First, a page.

Nitric Oxide And Red Blood Cells

By regulating blood vessel tone, inhibiting smooth muscle cell proliferation, blood cell adhesion and lipid oxidation, NO becomes fundamental for vascular homeostasis. Since NO is not only released abluminally to exert its effects on cells of the vascular wall, but also into the vessel lumen, a significant part of the NO produced by the endothelium is believed to come into direct contact with blood. Given the extremely short half-life of NO in blood and its rapid reaction with hemoglobin in vitro, the fate of this fraction of NO is thought to be dictated largely by its interaction with red blood cells. RBCs are believed to be a major sink for NO by virtue of the rapid co-oxidation reaction of NO with oxyhemoglobin to form methemoglobin and nitrate, the second-order rate constant of which approaches 3-4 x 107 M-1 s 1 [17]. Although this reaction has appreciated widespread recognition as the major inactivation pathway of NO in vivo, recent results obtained in humans had suggested that this may not be the predominant route under all conditions [18]. Alternatively, NO may bind to the heme group of deoxyhemoglobin to form NOHb [19]. NOHb has been detected in the blood of patients receiving nitroglycerin or inhaled NO [7,16]. A third possibility is the reaction of NO, or a higher oxidation product such as NO2 or N2O3, with cysteine-93 of the P-globin chains (P-Cys93) of hemoglobin, leading to the formation of an S-nitrosated derivative of oxyhemoglobin (SNOHb). SNOHb has been suggested to participate in the regulation of blood flow [20] and platelet aggregability [21,22]. According to this theory, hemoglobin in RBCs undergoes S-nitrosation during passage through the lungs and subsequently releases part of its bound NO during arterial-venous transit in order to enhance blood flow and aid in the delivery of oxygen in the microcirculation. In the venous circulation, deoxygenated hemoglobin preferentially binds NO at the heme group to form NOHb. This proposed dynamic cycle has had a profound impact on the way we see NO today, ascribing it a most important new regulatory role in the circulation. The central observations supporting this "SNOHb hypothesis" were two reports showing arterial-venous gradients of micromolar concentrations of SNOHb and NOHb in RBCs of rats and humans [8,23]. However, numerous reports from different groups on the basal levels of intracellular SNOHb in arterial and venous blood have cast serious doubt as to the existence of such a dynamic cycle [2,24-27]. This discrepancy may have its origin in the different methodological approaches used to determine NO adducts in RBCs and the technical difficulties inherent to trace level analysis of nitroso compounds, including artifactual SNOHb/NOHb formation during sample processing.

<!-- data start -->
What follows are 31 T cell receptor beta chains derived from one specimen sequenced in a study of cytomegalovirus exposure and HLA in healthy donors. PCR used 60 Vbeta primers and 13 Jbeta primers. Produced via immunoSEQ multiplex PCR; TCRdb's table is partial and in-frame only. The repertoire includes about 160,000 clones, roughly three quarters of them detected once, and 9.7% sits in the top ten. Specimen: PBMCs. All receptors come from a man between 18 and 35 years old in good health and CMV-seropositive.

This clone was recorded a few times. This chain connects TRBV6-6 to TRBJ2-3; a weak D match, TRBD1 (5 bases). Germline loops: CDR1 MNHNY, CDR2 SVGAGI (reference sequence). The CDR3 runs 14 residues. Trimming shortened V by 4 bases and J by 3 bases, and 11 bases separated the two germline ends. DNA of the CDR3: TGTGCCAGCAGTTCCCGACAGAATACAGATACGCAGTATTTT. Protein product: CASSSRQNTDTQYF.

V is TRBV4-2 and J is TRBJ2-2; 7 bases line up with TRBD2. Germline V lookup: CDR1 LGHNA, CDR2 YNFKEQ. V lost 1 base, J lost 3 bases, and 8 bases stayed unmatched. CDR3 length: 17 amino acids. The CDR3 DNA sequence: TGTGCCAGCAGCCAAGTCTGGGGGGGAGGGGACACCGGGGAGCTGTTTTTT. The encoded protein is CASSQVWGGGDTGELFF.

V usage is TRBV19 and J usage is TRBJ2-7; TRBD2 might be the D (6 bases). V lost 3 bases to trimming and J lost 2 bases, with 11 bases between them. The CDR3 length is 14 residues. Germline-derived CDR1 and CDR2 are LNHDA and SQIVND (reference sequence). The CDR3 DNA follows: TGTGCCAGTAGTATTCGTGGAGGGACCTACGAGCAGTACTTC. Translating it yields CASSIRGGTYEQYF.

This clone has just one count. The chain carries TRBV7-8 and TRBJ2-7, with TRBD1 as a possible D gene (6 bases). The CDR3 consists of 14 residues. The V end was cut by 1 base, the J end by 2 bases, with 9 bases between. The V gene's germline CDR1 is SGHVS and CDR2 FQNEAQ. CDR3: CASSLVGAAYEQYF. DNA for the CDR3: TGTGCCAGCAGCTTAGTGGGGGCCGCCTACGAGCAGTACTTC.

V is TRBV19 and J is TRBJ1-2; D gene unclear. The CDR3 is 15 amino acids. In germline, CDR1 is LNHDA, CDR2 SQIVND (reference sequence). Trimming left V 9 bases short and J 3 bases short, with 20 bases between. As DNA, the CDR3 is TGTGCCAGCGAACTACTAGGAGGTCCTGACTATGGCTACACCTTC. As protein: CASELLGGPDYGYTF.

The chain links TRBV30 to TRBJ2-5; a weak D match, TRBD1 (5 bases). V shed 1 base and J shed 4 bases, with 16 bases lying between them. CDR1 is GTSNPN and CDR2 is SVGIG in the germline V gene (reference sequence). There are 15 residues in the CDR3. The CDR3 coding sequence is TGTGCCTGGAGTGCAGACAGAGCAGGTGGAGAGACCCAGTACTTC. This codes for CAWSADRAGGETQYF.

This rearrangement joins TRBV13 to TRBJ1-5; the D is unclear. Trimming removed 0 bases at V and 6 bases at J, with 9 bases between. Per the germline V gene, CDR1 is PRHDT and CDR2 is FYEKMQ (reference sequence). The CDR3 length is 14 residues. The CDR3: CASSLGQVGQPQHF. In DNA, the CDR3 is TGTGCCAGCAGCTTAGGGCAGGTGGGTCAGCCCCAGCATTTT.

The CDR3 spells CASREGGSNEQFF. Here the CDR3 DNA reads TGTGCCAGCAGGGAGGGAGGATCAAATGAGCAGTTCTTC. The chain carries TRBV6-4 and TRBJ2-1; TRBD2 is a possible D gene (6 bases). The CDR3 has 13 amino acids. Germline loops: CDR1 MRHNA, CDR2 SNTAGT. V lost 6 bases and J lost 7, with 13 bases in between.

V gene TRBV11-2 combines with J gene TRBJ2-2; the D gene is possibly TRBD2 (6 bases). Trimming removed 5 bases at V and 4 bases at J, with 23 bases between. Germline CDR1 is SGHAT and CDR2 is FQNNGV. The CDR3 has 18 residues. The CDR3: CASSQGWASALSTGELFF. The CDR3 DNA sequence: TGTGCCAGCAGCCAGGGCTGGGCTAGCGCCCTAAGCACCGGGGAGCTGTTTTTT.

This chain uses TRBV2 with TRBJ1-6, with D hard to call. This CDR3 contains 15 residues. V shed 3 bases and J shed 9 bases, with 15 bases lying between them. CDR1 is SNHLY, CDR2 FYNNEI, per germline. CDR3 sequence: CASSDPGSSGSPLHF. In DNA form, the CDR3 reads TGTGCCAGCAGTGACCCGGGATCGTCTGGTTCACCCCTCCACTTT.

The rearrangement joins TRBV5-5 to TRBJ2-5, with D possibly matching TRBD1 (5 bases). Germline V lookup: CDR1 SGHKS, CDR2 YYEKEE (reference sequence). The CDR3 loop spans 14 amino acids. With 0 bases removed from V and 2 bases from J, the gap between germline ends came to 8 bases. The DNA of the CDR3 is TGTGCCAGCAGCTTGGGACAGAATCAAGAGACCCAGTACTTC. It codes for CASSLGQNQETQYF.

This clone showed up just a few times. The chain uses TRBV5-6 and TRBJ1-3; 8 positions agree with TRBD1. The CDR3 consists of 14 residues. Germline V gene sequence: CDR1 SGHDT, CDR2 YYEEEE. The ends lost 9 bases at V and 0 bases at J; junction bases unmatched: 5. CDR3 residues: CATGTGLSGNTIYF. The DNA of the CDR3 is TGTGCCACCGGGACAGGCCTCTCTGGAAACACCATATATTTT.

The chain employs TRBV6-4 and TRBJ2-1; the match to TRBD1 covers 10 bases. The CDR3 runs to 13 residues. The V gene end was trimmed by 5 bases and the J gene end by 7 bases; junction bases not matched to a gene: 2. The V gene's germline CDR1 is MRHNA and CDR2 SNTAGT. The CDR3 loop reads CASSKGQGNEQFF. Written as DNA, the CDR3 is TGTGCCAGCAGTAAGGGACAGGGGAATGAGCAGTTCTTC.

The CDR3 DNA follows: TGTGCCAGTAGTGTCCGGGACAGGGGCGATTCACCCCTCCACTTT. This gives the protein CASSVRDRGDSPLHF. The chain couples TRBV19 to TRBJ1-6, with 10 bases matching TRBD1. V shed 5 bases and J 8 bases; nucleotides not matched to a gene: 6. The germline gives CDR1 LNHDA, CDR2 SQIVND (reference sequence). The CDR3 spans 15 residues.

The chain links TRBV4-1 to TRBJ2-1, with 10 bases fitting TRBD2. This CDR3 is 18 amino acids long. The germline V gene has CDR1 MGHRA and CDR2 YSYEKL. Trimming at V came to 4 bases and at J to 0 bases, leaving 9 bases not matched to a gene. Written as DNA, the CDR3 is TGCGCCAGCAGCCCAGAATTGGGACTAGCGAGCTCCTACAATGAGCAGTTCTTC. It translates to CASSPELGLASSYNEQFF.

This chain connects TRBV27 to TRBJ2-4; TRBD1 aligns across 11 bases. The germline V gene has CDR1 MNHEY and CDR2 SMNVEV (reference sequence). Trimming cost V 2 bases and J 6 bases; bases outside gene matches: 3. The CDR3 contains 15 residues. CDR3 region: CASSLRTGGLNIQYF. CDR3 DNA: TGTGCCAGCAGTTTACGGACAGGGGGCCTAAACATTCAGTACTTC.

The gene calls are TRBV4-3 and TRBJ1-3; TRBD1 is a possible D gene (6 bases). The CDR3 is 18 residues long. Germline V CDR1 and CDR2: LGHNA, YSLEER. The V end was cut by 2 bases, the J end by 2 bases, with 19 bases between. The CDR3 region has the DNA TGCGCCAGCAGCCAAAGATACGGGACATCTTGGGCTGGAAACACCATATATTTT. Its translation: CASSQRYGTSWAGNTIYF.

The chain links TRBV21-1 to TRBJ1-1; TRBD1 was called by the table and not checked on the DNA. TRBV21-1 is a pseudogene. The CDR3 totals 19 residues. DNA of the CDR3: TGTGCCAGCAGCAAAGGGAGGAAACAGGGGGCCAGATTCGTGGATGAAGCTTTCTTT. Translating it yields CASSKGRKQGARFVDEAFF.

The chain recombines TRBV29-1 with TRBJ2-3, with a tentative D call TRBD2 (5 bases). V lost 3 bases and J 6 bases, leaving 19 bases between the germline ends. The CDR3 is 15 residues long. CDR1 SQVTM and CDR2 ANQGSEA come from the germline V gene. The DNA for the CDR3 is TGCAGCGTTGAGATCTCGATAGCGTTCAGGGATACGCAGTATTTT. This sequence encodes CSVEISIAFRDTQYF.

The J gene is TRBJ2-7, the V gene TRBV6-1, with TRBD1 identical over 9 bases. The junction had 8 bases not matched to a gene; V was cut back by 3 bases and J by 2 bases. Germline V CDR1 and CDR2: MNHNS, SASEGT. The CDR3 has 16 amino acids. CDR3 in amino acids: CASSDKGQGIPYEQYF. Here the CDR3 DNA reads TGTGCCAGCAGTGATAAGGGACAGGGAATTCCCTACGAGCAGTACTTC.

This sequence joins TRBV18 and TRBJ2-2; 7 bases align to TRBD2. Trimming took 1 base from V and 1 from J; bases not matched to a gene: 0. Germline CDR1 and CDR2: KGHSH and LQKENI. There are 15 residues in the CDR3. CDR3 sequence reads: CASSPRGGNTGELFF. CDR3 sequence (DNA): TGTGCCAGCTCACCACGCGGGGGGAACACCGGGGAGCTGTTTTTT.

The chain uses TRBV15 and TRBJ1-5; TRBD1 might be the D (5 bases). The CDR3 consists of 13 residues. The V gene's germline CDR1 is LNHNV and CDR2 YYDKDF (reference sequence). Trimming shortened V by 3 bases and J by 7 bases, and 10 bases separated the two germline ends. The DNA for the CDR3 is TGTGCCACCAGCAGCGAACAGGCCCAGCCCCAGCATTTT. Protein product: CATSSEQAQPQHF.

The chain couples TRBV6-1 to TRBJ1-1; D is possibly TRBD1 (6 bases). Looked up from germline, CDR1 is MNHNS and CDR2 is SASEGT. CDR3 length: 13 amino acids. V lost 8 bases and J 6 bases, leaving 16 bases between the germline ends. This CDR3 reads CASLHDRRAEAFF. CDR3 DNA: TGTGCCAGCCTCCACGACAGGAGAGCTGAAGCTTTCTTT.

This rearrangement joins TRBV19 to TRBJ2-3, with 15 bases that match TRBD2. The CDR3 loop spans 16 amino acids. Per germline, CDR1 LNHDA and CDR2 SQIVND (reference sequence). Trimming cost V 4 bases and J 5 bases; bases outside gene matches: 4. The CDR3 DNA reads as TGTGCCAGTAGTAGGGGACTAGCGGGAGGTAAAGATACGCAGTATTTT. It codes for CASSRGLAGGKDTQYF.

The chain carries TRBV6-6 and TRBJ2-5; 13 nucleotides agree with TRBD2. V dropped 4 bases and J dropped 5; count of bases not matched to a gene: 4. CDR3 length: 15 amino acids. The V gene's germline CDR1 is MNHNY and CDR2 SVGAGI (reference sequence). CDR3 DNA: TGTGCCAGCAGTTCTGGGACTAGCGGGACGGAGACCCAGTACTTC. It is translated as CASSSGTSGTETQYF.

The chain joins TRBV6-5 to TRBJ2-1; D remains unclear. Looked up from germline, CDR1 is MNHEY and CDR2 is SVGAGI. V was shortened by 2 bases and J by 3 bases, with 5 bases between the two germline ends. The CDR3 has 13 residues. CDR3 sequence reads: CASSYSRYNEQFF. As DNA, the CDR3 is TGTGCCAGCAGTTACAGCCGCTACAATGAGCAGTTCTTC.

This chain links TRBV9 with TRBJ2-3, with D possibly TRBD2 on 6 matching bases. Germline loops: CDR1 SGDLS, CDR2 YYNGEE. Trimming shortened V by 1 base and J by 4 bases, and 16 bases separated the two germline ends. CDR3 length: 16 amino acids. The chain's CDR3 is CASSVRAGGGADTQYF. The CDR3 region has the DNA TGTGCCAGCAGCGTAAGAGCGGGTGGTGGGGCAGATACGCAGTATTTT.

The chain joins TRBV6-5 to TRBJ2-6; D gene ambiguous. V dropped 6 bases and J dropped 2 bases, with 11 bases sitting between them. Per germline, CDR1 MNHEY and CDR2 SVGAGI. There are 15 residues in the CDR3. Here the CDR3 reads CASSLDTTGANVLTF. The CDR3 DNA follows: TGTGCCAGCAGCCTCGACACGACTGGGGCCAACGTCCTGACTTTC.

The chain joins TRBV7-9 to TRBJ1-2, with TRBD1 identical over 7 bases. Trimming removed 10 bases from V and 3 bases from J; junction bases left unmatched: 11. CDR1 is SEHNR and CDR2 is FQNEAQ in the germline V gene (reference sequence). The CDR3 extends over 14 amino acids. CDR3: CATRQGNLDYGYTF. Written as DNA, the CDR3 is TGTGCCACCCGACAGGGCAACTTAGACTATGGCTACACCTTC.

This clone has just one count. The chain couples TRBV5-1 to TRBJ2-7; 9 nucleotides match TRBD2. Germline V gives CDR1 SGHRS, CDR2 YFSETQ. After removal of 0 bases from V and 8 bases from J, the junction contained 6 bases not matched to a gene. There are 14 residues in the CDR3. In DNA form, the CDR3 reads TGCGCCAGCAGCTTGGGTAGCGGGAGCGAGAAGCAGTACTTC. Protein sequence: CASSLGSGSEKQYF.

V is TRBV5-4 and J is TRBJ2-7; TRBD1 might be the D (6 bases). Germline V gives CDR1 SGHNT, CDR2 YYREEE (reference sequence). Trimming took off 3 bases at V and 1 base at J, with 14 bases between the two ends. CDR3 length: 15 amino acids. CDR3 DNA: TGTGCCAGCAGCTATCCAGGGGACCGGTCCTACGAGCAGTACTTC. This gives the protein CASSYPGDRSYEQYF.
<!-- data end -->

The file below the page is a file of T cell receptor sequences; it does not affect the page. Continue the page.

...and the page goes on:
Of particular importance in this context is the finding that the reaction rate of NO with oxyhemoglobin within erythrocytes is limited by its diffusion into the cell and occurs ~650 times slower compared to the reaction with free oxyhemoglobin [28]. Consumption of plasma NO by RBCs is reduced by increased flow, an unstirred plasma layer surrounding the RBCs, the cell-free zone near the vascular wall, and a reduced diffusion rate over the cellular

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